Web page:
Expanding Universe: Constructed Paintings by Howard Hersh
In Howard Hersh’s constructed paintings, on birch plywood panels affixed to unpainted basswood and poplar, he explores two complementary bodies of work, which he characterizes as “two means to an end.” Hersh:
“Dispositions of Structure (encaustic on panel) are paintings about structure: the fabric of the universe as we know it, from invisible forms of energy pulsing through every atom to visible natural phenomena. And beyond physical structures, these paintings tackle the societal, political and intellectual structures we all must navigate."
“Skin Deep (acrylic on birch and basswood) developed from an inquiry into the nature of painting itself. Specifically, I am questioning the notion that paintings exist as pictures of something-- illusions-- while sculptures exist on their own, as objects. Because I love making things as well as painting, I wanted to deconstruct painting and push this work closer to 'objecthood.' The basswood wall structures of 'Skin Deep' exert themselves as objects, encapsulating as well as supporting the paintings."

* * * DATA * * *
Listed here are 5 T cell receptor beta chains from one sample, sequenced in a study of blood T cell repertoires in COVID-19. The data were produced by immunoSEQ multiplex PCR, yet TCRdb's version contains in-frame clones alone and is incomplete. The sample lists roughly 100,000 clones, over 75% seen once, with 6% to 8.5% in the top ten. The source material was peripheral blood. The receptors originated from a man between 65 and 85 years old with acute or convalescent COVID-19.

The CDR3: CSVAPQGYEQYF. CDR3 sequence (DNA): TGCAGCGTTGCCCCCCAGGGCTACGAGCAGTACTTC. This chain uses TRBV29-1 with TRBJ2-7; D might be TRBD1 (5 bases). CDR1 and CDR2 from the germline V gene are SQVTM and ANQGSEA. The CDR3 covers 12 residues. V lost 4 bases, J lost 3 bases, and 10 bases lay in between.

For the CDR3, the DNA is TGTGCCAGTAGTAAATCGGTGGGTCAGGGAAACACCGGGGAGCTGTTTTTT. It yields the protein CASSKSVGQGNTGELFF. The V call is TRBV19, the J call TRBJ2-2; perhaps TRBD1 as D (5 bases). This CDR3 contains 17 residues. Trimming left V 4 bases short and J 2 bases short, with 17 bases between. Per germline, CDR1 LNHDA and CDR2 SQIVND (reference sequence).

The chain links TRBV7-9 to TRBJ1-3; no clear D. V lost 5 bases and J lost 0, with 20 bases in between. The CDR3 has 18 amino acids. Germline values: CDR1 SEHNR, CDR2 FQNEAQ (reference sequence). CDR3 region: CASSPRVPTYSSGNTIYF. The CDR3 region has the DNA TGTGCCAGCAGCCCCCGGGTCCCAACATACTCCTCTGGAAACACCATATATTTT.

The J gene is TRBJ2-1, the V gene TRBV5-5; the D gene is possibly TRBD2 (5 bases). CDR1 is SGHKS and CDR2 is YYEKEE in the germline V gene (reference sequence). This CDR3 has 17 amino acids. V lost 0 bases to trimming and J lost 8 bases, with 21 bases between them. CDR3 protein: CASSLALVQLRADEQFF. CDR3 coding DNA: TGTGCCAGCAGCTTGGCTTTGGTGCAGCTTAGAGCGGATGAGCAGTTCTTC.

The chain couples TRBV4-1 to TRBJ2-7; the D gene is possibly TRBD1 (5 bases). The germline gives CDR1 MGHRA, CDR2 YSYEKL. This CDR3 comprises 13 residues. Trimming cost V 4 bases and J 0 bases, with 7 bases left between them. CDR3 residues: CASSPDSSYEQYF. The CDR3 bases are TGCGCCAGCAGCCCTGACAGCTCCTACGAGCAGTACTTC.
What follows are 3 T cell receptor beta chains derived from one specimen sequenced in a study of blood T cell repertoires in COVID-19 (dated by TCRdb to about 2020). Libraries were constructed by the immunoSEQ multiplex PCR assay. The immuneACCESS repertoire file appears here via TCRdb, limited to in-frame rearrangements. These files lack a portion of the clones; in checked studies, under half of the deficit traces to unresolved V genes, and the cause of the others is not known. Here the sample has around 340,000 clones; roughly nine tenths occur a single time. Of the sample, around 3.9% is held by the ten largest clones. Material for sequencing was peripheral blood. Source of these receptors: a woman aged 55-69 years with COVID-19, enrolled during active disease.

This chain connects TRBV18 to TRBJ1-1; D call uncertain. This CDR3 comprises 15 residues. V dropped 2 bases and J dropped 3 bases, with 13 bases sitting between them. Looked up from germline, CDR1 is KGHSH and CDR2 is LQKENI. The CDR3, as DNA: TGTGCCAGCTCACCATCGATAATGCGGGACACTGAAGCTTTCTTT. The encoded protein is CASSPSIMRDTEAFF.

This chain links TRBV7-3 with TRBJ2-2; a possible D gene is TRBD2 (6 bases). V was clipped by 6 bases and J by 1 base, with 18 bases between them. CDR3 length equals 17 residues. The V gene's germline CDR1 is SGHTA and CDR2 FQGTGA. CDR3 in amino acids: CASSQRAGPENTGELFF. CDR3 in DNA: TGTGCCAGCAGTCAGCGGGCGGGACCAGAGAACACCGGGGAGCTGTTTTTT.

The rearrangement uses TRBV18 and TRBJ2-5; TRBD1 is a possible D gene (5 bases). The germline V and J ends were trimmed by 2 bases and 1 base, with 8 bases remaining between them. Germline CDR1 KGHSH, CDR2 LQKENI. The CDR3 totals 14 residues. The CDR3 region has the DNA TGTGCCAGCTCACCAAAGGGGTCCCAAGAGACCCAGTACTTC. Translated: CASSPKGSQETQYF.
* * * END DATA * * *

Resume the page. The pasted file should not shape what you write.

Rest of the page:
The results are objects of art straddling the 2D / 3D frontier, never quite settling into one or the other. His interplay of painted shapes and the engineered scaffolding (reminiscent of billboard and derrick structures) maintains a tension: being vs. becoming. As much deconstructed as constructed, the works seem suspended in time, yet implicitly open to change: four-dimensional, in a sense, like Cubist paintings, with their multiple views and perspectives: representations of the flux of time and self.